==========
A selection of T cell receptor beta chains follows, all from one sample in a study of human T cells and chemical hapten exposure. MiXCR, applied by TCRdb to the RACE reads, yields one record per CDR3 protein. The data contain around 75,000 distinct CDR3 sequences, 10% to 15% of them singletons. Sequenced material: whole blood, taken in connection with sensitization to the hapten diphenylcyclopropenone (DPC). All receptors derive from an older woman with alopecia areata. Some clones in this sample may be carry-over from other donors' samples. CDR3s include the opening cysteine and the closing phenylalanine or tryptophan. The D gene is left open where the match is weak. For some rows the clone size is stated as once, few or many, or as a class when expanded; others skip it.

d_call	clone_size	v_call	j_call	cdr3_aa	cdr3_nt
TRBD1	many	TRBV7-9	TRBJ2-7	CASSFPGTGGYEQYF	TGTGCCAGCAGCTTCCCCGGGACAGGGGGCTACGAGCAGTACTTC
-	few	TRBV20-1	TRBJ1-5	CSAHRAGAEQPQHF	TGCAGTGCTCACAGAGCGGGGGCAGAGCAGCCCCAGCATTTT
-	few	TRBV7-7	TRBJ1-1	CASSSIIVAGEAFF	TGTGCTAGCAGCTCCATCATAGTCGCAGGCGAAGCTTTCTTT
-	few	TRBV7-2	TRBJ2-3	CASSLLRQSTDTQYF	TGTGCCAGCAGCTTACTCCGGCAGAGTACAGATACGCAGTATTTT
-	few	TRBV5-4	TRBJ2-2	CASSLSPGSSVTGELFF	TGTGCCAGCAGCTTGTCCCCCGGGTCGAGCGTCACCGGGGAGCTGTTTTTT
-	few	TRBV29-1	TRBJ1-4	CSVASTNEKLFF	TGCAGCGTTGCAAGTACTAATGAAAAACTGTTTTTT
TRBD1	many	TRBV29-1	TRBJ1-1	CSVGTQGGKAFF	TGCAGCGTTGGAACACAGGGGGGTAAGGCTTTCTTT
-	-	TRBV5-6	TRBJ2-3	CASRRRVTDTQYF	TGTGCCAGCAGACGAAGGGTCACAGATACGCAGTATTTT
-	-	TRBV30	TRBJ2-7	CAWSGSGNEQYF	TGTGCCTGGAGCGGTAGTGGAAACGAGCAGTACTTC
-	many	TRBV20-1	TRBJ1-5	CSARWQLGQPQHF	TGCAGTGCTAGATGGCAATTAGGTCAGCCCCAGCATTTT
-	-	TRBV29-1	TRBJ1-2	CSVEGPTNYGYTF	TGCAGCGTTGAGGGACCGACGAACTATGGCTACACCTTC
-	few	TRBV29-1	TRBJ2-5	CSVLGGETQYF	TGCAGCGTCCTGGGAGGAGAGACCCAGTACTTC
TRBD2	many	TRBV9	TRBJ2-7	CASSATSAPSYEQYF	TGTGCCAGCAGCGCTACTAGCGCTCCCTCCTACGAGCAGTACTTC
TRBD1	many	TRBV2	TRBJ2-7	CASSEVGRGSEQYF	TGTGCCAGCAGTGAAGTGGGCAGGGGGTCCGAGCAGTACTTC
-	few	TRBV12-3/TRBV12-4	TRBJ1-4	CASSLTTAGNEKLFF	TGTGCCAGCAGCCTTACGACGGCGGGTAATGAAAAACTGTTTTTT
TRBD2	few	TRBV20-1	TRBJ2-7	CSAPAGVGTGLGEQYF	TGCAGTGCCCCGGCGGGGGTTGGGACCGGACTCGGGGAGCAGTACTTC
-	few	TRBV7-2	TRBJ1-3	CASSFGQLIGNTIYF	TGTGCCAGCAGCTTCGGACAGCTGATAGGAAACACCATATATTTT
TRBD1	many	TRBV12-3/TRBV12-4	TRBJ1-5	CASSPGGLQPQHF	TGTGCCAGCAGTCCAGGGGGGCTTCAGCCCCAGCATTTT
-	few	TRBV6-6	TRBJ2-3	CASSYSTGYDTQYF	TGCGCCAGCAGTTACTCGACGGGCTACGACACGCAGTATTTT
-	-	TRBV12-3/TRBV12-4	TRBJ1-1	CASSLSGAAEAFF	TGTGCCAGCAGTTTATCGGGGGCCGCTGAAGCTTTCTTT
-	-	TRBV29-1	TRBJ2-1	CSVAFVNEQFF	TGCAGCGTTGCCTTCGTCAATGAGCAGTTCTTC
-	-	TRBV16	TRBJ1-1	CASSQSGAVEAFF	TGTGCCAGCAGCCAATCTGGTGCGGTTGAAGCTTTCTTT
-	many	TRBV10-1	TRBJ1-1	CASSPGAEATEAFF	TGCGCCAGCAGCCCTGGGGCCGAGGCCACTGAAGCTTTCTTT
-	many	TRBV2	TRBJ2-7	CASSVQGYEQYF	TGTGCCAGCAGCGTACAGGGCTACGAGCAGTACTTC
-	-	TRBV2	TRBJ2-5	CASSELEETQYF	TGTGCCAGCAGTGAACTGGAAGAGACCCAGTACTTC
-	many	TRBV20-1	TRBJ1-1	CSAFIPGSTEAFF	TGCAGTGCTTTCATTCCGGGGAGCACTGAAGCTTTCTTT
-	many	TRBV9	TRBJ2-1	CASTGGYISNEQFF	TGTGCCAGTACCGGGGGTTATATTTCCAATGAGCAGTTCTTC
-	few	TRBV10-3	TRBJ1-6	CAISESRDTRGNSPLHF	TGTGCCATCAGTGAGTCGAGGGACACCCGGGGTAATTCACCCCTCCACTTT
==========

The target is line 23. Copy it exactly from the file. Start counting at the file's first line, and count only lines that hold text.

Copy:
-	-	TRBV29-1	TRBJ2-1	CSVAFVNEQFF	TGCAGCGTTGCCTTCGTCAATGAGCAGTTCTTC